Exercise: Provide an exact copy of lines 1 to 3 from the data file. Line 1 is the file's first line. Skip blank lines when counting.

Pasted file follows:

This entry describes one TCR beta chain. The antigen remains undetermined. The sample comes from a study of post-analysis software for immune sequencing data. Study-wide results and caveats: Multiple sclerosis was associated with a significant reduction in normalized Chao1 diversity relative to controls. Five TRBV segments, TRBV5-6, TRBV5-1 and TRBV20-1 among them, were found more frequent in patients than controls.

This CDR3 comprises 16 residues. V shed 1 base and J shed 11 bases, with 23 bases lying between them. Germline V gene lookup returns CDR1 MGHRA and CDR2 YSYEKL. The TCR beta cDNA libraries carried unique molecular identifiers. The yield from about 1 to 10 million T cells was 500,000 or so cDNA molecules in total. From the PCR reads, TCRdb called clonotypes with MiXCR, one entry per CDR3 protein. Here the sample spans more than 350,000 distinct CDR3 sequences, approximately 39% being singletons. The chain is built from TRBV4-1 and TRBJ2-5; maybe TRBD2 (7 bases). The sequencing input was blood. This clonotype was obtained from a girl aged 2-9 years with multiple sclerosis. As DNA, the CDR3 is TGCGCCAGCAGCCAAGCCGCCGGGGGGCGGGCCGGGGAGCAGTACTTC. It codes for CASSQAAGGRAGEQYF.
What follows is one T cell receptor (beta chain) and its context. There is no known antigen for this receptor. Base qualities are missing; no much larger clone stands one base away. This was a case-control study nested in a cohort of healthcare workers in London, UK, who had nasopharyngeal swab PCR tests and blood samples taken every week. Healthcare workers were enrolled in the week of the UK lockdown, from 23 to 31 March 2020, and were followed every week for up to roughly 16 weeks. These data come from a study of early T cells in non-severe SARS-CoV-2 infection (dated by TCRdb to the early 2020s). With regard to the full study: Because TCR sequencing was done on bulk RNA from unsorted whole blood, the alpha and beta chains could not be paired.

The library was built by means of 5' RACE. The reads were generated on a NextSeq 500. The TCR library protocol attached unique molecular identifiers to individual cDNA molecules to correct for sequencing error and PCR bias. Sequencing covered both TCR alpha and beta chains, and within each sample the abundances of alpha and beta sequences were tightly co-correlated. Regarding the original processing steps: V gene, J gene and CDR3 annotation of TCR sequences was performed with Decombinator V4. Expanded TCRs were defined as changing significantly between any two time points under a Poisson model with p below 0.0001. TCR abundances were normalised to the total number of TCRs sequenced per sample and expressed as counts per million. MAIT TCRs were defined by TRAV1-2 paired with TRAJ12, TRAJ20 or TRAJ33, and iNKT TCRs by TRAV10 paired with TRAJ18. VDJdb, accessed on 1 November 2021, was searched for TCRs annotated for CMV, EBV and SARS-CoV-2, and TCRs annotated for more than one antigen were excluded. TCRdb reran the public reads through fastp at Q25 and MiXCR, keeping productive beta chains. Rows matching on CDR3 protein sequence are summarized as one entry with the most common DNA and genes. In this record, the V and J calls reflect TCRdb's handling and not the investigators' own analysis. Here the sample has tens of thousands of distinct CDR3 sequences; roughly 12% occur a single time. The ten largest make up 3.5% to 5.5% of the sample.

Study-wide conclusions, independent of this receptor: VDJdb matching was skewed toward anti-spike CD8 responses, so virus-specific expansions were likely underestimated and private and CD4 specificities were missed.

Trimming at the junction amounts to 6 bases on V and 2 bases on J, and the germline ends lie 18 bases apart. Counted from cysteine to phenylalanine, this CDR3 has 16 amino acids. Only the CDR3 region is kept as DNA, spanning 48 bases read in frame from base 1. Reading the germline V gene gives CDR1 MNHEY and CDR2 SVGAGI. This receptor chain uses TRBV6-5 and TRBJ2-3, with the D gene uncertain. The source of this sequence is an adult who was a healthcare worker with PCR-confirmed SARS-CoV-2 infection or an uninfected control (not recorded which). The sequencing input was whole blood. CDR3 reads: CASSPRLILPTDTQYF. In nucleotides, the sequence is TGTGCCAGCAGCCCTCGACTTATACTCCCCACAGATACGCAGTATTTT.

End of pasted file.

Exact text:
This entry describes one TCR beta chain. The antigen remains undetermined. The sample comes from a study of post-analysis software for immune sequencing data. Study-wide results and caveats: Multiple sclerosis was associated with a significant reduction in normalized Chao1 diversity relative to controls. Five TRBV segments, TRBV5-6, TRBV5-1 and TRBV20-1 among them, were found more frequent in patients than controls.

This CDR3 comprises 16 residues. V shed 1 base and J shed 11 bases, with 23 bases lying between them. Germline V gene lookup returns CDR1 MGHRA and CDR2 YSYEKL. The TCR beta cDNA libraries carried unique molecular identifiers. The yield from about 1 to 10 million T cells was 500,000 or so cDNA molecules in total. From the PCR reads, TCRdb called clonotypes with MiXCR, one entry per CDR3 protein. Here the sample spans more than 350,000 distinct CDR3 sequences, approximately 39% being singletons. The chain is built from TRBV4-1 and TRBJ2-5; maybe TRBD2 (7 bases). The sequencing input was blood. This clonotype was obtained from a girl aged 2-9 years with multiple sclerosis. As DNA, the CDR3 is TGCGCCAGCAGCCAAGCCGCCGGGGGGCGGGCCGGGGAGCAGTACTTC. It codes for CASSQAAGGRAGEQYF.
What follows is one T cell receptor (beta chain) and its context. There is no known antigen for this receptor. Base qualities are missing; no much larger clone stands one base away. This was a case-control study nested in a cohort of healthcare workers in London, UK, who had nasopharyngeal swab PCR tests and blood samples taken every week. Healthcare workers were enrolled in the week of the UK lockdown, from 23 to 31 March 2020, and were followed every week for up to roughly 16 weeks. These data come from a study of early T cells in non-severe SARS-CoV-2 infection (dated by TCRdb to the early 2020s). With regard to the full study: Because TCR sequencing was done on bulk RNA from unsorted whole blood, the alpha and beta chains could not be paired.